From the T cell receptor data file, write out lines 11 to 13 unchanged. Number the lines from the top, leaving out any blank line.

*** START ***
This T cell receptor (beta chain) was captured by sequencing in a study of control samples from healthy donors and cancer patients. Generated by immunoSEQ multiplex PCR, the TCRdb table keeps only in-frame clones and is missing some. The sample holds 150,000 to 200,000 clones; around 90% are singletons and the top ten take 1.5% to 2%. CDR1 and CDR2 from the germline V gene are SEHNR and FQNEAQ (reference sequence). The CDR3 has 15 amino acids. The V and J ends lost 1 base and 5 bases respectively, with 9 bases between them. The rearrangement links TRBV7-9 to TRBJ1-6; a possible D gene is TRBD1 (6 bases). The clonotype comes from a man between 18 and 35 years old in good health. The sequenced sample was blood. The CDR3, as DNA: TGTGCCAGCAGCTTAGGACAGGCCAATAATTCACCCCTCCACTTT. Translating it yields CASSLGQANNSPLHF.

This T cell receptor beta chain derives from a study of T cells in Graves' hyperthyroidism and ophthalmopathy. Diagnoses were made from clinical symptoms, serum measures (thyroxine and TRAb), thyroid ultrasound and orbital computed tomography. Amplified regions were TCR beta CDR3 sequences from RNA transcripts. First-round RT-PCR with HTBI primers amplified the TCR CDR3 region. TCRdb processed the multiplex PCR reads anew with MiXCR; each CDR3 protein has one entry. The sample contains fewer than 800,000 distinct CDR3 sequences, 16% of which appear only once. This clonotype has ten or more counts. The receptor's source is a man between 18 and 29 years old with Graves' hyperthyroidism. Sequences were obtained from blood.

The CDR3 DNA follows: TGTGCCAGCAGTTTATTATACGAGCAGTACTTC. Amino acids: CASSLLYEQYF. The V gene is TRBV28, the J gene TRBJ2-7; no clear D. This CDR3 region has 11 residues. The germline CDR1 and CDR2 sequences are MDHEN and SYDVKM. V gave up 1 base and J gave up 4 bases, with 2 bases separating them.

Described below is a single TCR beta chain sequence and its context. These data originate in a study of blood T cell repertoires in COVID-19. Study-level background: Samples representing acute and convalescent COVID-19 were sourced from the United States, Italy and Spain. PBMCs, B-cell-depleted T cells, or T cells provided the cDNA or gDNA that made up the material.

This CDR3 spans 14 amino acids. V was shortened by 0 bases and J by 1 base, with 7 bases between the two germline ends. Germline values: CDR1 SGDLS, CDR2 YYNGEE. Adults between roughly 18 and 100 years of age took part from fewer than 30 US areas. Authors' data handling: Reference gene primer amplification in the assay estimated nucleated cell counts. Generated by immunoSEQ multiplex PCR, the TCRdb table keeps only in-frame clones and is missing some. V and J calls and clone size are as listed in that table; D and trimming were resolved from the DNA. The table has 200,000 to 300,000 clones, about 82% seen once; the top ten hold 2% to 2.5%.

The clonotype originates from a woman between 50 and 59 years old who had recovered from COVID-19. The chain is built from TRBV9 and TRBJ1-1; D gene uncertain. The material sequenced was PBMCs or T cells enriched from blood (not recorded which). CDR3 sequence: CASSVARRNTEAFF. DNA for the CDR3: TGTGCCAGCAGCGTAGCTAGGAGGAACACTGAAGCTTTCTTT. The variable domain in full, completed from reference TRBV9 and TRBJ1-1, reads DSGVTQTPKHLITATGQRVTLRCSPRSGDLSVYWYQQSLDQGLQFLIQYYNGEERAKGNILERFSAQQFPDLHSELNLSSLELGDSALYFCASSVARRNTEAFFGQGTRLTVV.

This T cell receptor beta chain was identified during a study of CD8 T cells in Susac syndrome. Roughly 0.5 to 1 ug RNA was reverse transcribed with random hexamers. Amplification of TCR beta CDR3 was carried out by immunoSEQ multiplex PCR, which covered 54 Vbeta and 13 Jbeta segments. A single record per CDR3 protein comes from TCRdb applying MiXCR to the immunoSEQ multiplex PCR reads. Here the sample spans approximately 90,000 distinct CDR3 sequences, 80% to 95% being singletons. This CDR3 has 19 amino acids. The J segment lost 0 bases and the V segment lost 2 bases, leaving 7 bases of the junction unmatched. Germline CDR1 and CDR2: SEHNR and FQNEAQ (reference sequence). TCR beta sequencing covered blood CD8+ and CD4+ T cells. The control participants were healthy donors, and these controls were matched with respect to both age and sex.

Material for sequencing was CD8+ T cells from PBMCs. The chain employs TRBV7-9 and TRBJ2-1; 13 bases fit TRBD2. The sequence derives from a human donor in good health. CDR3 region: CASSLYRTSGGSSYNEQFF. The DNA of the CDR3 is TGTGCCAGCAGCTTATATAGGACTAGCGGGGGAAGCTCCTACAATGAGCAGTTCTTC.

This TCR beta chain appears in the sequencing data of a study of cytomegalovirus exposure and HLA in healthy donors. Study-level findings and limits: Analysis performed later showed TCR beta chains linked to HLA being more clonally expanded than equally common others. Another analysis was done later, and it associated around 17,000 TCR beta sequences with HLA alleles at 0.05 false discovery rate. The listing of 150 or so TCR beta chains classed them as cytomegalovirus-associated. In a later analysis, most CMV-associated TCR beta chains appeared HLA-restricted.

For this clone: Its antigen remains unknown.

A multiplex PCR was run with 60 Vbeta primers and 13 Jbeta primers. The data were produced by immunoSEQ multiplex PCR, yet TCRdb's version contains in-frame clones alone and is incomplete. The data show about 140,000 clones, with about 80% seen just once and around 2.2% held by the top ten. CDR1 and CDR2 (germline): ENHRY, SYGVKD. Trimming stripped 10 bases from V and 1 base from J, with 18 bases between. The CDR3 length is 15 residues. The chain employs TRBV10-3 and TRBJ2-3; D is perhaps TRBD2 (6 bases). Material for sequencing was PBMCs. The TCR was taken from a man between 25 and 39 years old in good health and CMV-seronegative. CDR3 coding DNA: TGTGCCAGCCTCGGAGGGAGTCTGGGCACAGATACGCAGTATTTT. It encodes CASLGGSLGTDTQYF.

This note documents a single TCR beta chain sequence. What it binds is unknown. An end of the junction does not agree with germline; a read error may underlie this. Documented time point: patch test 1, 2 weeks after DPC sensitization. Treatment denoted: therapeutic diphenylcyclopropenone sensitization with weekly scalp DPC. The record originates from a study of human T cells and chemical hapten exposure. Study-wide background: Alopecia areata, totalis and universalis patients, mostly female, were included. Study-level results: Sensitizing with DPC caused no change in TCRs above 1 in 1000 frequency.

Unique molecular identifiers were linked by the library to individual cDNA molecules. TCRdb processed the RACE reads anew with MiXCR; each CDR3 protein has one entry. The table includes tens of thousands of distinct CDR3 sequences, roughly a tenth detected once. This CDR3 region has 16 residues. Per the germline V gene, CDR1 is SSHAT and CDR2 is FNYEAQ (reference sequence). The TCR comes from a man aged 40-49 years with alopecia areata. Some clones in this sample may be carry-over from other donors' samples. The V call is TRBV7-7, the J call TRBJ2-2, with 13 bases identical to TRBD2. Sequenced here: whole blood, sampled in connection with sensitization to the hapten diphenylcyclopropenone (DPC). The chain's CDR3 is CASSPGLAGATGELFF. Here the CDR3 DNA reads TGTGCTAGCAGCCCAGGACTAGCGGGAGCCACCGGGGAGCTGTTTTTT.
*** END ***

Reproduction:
A multiplex PCR was run with 60 Vbeta primers and 13 Jbeta primers. The data were produced by immunoSEQ multiplex PCR, yet TCRdb's version contains in-frame clones alone and is incomplete. The data show about 140,000 clones, with about 80% seen just once and around 2.2% held by the top ten. CDR1 and CDR2 (germline): ENHRY, SYGVKD. Trimming stripped 10 bases from V and 1 base from J, with 18 bases between. The CDR3 length is 15 residues. The chain employs TRBV10-3 and TRBJ2-3; D is perhaps TRBD2 (6 bases). Material for sequencing was PBMCs. The TCR was taken from a man between 25 and 39 years old in good health and CMV-seronegative. CDR3 coding DNA: TGTGCCAGCCTCGGAGGGAGTCTGGGCACAGATACGCAGTATTTT. It encodes CASLGGSLGTDTQYF.

This note documents a single TCR beta chain sequence. What it binds is unknown. An end of the junction does not agree with germline; a read error may underlie this. Documented time point: patch test 1, 2 weeks after DPC sensitization. Treatment denoted: therapeutic diphenylcyclopropenone sensitization with weekly scalp DPC. The record originates from a study of human T cells and chemical hapten exposure. Study-wide background: Alopecia areata, totalis and universalis patients, mostly female, were included. Study-level results: Sensitizing with DPC caused no change in TCRs above 1 in 1000 frequency.

Unique molecular identifiers were linked by the library to individual cDNA molecules. TCRdb processed the RACE reads anew with MiXCR; each CDR3 protein has one entry. The table includes tens of thousands of distinct CDR3 sequences, roughly a tenth detected once. This CDR3 region has 16 residues. Per the germline V gene, CDR1 is SSHAT and CDR2 is FNYEAQ (reference sequence). The TCR comes from a man aged 40-49 years with alopecia areata. Some clones in this sample may be carry-over from other donors' samples. The V call is TRBV7-7, the J call TRBJ2-2, with 13 bases identical to TRBD2. Sequenced here: whole blood, sampled in connection with sensitization to the hapten diphenylcyclopropenone (DPC). The chain's CDR3 is CASSPGLAGATGELFF. Here the CDR3 DNA reads TGTGCTAGCAGCCCAGGACTAGCGGGAGCCACCGGGGAGCTGTTTTTT.